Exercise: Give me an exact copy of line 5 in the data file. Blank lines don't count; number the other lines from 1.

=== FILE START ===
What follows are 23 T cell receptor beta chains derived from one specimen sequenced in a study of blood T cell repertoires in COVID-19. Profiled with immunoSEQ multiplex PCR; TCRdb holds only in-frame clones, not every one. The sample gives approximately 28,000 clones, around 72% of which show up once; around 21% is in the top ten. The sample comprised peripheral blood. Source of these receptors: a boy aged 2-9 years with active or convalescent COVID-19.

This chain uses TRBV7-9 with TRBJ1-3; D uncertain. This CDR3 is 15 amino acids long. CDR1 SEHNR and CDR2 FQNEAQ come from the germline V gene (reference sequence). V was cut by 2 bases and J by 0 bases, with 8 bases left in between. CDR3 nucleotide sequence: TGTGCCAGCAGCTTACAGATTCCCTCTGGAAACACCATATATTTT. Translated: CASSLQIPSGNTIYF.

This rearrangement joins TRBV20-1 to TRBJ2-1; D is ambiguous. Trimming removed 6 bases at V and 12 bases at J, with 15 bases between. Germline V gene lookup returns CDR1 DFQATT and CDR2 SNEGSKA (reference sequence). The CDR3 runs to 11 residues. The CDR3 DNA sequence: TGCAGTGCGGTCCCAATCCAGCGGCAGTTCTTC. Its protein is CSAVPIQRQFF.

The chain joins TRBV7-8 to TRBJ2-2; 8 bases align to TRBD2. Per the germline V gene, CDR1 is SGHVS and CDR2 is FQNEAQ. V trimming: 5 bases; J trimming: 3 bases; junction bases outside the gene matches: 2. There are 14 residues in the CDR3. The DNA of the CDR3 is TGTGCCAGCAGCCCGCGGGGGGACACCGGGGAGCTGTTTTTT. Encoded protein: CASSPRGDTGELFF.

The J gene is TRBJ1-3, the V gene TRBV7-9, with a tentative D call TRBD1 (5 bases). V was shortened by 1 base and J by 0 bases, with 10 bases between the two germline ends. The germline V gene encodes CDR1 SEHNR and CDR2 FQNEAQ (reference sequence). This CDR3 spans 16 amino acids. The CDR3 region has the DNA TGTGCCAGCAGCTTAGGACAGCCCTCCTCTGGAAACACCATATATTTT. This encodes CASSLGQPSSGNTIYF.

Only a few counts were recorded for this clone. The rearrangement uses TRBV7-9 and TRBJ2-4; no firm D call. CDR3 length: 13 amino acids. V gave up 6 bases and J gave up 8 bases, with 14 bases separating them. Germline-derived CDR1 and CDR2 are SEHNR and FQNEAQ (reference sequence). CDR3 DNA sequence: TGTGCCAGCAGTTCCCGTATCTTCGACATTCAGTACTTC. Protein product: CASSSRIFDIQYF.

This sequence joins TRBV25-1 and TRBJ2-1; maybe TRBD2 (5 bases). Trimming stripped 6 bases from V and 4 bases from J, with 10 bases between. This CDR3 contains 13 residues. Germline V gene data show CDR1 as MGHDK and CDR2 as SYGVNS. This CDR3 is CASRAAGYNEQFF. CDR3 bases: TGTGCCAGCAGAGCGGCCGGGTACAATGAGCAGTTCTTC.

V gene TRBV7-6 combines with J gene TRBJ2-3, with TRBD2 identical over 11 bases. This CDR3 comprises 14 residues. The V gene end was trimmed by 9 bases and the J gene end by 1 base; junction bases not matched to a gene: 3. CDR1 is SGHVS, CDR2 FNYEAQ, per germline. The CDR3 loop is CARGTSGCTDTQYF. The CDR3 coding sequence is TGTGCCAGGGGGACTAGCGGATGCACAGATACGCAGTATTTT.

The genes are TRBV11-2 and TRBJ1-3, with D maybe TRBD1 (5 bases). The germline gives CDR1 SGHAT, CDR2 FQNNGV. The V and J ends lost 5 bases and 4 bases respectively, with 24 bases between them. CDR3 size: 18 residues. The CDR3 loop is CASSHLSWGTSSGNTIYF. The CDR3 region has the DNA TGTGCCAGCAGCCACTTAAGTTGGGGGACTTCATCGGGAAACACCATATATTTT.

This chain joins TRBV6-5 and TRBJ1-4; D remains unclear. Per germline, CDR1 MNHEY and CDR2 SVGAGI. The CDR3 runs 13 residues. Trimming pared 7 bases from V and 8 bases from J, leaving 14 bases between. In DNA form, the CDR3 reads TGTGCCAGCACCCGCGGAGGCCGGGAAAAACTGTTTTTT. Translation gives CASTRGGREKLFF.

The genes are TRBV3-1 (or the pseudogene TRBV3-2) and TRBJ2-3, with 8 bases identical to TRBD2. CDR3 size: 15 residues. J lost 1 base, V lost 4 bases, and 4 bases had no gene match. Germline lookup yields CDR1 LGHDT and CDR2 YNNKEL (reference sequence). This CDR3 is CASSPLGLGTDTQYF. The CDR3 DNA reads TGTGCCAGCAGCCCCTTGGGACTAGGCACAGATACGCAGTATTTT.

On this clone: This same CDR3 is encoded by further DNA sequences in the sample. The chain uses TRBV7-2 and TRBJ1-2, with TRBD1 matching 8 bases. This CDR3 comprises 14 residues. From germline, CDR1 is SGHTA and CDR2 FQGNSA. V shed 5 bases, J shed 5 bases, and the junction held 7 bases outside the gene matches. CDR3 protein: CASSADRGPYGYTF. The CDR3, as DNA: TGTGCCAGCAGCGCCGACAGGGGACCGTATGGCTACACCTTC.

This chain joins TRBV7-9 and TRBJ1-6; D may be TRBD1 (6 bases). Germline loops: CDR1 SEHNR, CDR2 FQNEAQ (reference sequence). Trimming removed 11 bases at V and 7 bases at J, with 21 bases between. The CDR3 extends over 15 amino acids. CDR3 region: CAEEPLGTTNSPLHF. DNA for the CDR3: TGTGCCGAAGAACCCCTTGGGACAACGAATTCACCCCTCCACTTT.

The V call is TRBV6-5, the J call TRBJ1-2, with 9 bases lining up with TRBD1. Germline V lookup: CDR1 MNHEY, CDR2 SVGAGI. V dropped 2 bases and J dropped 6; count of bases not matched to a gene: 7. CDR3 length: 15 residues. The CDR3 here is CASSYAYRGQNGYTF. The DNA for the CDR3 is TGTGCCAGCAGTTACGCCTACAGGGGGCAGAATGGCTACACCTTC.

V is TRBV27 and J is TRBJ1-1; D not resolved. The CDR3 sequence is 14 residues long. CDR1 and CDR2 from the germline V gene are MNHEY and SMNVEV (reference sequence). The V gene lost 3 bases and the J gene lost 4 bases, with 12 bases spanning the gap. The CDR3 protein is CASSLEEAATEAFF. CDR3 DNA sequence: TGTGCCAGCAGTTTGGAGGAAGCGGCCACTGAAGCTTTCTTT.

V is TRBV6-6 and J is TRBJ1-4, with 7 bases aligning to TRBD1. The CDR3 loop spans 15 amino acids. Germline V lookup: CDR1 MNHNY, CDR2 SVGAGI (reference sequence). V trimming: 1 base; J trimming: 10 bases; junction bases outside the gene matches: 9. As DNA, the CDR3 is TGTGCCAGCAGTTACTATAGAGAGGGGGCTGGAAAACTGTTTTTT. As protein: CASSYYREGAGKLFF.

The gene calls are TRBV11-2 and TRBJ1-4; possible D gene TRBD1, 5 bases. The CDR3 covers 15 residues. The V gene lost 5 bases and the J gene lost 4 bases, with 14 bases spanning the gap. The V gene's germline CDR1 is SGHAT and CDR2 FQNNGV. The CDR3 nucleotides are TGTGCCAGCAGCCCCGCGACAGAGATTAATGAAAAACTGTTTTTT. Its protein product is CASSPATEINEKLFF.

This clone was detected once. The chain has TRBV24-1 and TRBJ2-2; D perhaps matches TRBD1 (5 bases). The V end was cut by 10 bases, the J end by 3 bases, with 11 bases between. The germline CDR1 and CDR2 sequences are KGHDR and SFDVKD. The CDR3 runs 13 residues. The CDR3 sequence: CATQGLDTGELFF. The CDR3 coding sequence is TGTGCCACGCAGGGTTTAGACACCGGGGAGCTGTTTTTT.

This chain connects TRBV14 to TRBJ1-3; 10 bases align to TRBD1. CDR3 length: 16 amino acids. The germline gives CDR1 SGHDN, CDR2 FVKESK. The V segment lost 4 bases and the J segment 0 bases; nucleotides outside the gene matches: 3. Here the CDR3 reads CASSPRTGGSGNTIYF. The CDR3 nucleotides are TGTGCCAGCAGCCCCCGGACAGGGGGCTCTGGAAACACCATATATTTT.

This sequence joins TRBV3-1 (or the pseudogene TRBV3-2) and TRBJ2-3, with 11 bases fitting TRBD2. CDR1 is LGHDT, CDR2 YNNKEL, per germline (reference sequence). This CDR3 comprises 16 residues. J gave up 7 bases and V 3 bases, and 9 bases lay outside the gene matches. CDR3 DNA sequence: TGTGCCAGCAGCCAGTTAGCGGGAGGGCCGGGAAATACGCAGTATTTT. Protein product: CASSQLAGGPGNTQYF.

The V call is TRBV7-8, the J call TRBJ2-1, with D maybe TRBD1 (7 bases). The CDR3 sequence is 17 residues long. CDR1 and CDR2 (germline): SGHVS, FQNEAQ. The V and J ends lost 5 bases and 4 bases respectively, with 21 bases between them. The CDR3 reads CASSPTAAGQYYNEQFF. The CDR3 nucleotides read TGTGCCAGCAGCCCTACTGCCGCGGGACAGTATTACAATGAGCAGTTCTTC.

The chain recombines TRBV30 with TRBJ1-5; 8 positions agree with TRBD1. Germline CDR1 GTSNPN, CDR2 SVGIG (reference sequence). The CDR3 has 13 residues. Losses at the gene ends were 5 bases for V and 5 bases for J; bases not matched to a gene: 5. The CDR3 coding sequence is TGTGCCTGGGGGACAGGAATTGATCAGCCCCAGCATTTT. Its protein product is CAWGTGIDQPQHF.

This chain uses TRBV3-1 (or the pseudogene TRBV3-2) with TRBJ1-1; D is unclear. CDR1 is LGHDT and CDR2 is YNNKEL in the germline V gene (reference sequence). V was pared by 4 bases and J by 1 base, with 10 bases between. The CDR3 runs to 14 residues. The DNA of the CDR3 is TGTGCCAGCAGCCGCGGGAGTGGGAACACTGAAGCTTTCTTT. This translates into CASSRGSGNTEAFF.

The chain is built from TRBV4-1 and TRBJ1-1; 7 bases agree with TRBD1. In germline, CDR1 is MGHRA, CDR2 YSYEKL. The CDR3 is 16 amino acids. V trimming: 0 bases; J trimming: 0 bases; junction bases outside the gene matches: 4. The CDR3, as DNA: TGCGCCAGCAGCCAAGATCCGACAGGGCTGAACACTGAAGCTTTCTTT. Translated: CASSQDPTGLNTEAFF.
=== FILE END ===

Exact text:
The J gene is TRBJ1-3, the V gene TRBV7-9, with a tentative D call TRBD1 (5 bases). V was shortened by 1 base and J by 0 bases, with 10 bases between the two germline ends. The germline V gene encodes CDR1 SEHNR and CDR2 FQNEAQ (reference sequence). This CDR3 spans 16 amino acids. The CDR3 region has the DNA TGTGCCAGCAGCTTAGGACAGCCCTCCTCTGGAAACACCATATATTTT. This encodes CASSLGQPSSGNTIYF.